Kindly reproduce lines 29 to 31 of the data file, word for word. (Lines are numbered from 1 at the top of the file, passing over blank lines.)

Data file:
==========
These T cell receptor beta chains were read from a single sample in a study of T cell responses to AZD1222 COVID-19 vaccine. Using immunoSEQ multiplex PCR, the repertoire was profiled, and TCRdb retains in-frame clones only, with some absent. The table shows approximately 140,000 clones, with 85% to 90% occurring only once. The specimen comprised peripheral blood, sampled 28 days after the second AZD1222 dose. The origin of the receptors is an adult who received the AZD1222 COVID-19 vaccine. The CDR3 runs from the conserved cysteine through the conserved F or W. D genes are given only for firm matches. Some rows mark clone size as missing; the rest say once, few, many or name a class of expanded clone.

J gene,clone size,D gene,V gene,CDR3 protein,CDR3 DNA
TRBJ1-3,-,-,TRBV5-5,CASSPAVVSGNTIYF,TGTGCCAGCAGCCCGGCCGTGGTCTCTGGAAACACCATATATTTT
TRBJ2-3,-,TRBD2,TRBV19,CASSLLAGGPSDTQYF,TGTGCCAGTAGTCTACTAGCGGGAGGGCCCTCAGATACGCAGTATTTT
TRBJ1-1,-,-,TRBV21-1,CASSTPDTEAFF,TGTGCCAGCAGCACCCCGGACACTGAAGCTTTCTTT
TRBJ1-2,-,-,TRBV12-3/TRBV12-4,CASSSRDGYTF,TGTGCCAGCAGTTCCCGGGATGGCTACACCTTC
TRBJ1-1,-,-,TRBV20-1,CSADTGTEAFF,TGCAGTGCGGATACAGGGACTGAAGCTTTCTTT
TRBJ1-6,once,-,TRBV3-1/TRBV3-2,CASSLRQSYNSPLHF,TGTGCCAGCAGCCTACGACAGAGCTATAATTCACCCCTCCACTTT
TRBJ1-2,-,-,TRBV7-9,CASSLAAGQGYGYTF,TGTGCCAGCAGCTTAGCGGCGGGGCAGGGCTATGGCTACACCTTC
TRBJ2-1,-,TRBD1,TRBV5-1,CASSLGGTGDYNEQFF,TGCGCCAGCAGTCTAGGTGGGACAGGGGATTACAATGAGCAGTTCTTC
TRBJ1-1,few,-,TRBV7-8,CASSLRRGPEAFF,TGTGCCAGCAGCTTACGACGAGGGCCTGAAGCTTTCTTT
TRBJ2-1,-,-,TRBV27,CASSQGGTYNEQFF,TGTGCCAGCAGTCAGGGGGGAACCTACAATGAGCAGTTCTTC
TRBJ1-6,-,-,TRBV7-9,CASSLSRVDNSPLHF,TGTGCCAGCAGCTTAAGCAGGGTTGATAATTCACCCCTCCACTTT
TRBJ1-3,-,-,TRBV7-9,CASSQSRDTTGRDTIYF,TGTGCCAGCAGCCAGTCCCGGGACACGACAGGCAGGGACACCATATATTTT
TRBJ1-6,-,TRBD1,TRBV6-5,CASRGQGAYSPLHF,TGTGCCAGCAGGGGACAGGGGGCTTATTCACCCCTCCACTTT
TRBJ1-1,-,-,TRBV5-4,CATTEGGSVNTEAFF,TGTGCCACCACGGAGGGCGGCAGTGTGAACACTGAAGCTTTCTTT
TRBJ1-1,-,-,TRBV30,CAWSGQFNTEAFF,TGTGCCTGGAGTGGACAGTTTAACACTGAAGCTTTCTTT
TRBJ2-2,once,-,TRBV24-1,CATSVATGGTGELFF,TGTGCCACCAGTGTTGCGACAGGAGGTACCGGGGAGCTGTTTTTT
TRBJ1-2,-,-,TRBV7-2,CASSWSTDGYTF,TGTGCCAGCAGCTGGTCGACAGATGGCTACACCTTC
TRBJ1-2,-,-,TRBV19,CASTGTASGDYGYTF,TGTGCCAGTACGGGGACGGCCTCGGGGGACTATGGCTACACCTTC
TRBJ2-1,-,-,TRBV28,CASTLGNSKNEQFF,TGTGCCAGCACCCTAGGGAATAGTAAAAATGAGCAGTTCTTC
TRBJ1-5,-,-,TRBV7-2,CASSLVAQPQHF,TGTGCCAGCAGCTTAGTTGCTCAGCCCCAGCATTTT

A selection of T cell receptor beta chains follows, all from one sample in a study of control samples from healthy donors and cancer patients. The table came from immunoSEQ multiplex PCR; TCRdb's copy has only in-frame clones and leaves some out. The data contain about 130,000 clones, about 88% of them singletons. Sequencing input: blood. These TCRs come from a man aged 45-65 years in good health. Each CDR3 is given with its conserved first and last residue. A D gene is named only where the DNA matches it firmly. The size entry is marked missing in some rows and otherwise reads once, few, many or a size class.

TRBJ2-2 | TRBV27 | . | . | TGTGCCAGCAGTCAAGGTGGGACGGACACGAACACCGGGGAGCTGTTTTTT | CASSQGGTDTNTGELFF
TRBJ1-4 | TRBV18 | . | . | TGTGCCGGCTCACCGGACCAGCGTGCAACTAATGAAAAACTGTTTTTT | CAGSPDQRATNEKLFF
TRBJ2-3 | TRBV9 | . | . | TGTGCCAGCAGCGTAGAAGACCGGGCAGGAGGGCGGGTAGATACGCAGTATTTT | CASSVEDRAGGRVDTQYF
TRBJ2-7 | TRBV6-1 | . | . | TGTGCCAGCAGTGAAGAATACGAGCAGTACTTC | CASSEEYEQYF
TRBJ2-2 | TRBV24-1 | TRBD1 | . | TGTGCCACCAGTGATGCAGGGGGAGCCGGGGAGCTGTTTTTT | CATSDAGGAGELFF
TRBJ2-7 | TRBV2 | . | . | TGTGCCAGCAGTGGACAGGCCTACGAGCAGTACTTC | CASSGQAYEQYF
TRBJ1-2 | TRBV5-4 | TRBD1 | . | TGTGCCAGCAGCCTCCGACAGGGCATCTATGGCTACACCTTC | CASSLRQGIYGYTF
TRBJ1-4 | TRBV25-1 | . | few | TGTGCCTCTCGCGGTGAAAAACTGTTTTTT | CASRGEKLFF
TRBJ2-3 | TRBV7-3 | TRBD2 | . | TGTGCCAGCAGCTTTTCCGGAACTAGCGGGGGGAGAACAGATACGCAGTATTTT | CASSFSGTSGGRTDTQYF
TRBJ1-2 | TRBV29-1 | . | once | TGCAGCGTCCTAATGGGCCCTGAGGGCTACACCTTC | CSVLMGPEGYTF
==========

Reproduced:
TRBJ2-7 | TRBV2 | . | . | TGTGCCAGCAGTGGACAGGCCTACGAGCAGTACTTC | CASSGQAYEQYF
TRBJ1-2 | TRBV5-4 | TRBD1 | . | TGTGCCAGCAGCCTCCGACAGGGCATCTATGGCTACACCTTC | CASSLRQGIYGYTF
TRBJ1-4 | TRBV25-1 | . | few | TGTGCCTCTCGCGGTGAAAAACTGTTTTTT | CASRGEKLFF